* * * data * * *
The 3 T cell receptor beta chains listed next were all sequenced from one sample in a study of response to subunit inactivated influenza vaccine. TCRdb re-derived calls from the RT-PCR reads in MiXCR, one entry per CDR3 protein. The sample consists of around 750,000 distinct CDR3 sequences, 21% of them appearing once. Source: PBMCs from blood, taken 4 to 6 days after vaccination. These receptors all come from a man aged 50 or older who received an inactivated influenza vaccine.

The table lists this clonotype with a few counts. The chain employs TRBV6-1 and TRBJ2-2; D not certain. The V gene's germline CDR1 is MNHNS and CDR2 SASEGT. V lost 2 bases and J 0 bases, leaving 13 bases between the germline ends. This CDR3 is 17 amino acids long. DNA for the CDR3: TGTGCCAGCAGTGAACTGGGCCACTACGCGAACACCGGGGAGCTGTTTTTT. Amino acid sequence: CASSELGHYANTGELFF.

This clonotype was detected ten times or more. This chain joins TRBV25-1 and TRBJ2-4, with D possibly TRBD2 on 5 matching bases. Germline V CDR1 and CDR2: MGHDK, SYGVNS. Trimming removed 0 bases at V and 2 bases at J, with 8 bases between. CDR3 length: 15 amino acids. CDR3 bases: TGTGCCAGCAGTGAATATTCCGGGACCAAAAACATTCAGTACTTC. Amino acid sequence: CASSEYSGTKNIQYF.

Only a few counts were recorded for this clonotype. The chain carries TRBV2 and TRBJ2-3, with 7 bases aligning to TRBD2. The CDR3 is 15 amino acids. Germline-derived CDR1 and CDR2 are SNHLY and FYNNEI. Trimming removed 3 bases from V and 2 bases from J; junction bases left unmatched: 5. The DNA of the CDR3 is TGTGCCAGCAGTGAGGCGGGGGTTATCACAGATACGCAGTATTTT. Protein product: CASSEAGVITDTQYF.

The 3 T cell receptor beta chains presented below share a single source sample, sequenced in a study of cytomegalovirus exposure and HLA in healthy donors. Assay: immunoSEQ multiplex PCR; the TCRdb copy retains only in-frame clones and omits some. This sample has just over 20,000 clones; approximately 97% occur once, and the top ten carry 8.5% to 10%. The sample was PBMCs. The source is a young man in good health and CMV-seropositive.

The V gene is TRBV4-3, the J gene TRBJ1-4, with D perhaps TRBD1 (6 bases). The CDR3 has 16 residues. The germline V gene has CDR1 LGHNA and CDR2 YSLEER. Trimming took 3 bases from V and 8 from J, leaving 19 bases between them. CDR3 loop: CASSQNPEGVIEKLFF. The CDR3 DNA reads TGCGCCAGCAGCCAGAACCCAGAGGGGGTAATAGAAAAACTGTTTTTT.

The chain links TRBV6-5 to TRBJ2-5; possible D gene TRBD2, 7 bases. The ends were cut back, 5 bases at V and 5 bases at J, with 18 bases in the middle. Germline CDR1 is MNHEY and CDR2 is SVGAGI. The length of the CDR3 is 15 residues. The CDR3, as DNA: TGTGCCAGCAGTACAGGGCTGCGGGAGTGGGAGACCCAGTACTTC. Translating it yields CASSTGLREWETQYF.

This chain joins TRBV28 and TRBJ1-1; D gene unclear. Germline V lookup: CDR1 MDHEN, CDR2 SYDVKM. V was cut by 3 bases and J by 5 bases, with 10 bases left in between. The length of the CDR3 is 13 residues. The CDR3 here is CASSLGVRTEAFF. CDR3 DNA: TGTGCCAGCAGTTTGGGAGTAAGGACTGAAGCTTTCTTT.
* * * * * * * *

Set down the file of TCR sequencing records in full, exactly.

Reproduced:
The 3 T cell receptor beta chains listed next were all sequenced from one sample in a study of response to subunit inactivated influenza vaccine. TCRdb re-derived calls from the RT-PCR reads in MiXCR, one entry per CDR3 protein. The sample consists of around 750,000 distinct CDR3 sequences, 21% of them appearing once. Source: PBMCs from blood, taken 4 to 6 days after vaccination. These receptors all come from a man aged 50 or older who received an inactivated influenza vaccine.

The table lists this clonotype with a few counts. The chain employs TRBV6-1 and TRBJ2-2; D not certain. The V gene's germline CDR1 is MNHNS and CDR2 SASEGT. V lost 2 bases and J 0 bases, leaving 13 bases between the germline ends. This CDR3 is 17 amino acids long. DNA for the CDR3: TGTGCCAGCAGTGAACTGGGCCACTACGCGAACACCGGGGAGCTGTTTTTT. Amino acid sequence: CASSELGHYANTGELFF.

This clonotype was detected ten times or more. This chain joins TRBV25-1 and TRBJ2-4, with D possibly TRBD2 on 5 matching bases. Germline V CDR1 and CDR2: MGHDK, SYGVNS. Trimming removed 0 bases at V and 2 bases at J, with 8 bases between. CDR3 length: 15 amino acids. CDR3 bases: TGTGCCAGCAGTGAATATTCCGGGACCAAAAACATTCAGTACTTC. Amino acid sequence: CASSEYSGTKNIQYF.

Only a few counts were recorded for this clonotype. The chain carries TRBV2 and TRBJ2-3, with 7 bases aligning to TRBD2. The CDR3 is 15 amino acids. Germline-derived CDR1 and CDR2 are SNHLY and FYNNEI. Trimming removed 3 bases from V and 2 bases from J; junction bases left unmatched: 5. The DNA of the CDR3 is TGTGCCAGCAGTGAGGCGGGGGTTATCACAGATACGCAGTATTTT. Protein product: CASSEAGVITDTQYF.

The 3 T cell receptor beta chains presented below share a single source sample, sequenced in a study of cytomegalovirus exposure and HLA in healthy donors. Assay: immunoSEQ multiplex PCR; the TCRdb copy retains only in-frame clones and omits some. This sample has just over 20,000 clones; approximately 97% occur once, and the top ten carry 8.5% to 10%. The sample was PBMCs. The source is a young man in good health and CMV-seropositive.

The V gene is TRBV4-3, the J gene TRBJ1-4, with D perhaps TRBD1 (6 bases). The CDR3 has 16 residues. The germline V gene has CDR1 LGHNA and CDR2 YSLEER. Trimming took 3 bases from V and 8 from J, leaving 19 bases between them. CDR3 loop: CASSQNPEGVIEKLFF. The CDR3 DNA reads TGCGCCAGCAGCCAGAACCCAGAGGGGGTAATAGAAAAACTGTTTTTT.

The chain links TRBV6-5 to TRBJ2-5; possible D gene TRBD2, 7 bases. The ends were cut back, 5 bases at V and 5 bases at J, with 18 bases in the middle. Germline CDR1 is MNHEY and CDR2 is SVGAGI. The length of the CDR3 is 15 residues. The CDR3, as DNA: TGTGCCAGCAGTACAGGGCTGCGGGAGTGGGAGACCCAGTACTTC. Translating it yields CASSTGLREWETQYF.

This chain joins TRBV28 and TRBJ1-1; D gene unclear. Germline V lookup: CDR1 MDHEN, CDR2 SYDVKM. V was cut by 3 bases and J by 5 bases, with 10 bases left in between. The length of the CDR3 is 13 residues. The CDR3 here is CASSLGVRTEAFF. CDR3 DNA: TGTGCCAGCAGTTTGGGAGTAAGGACTGAAGCTTTCTTT.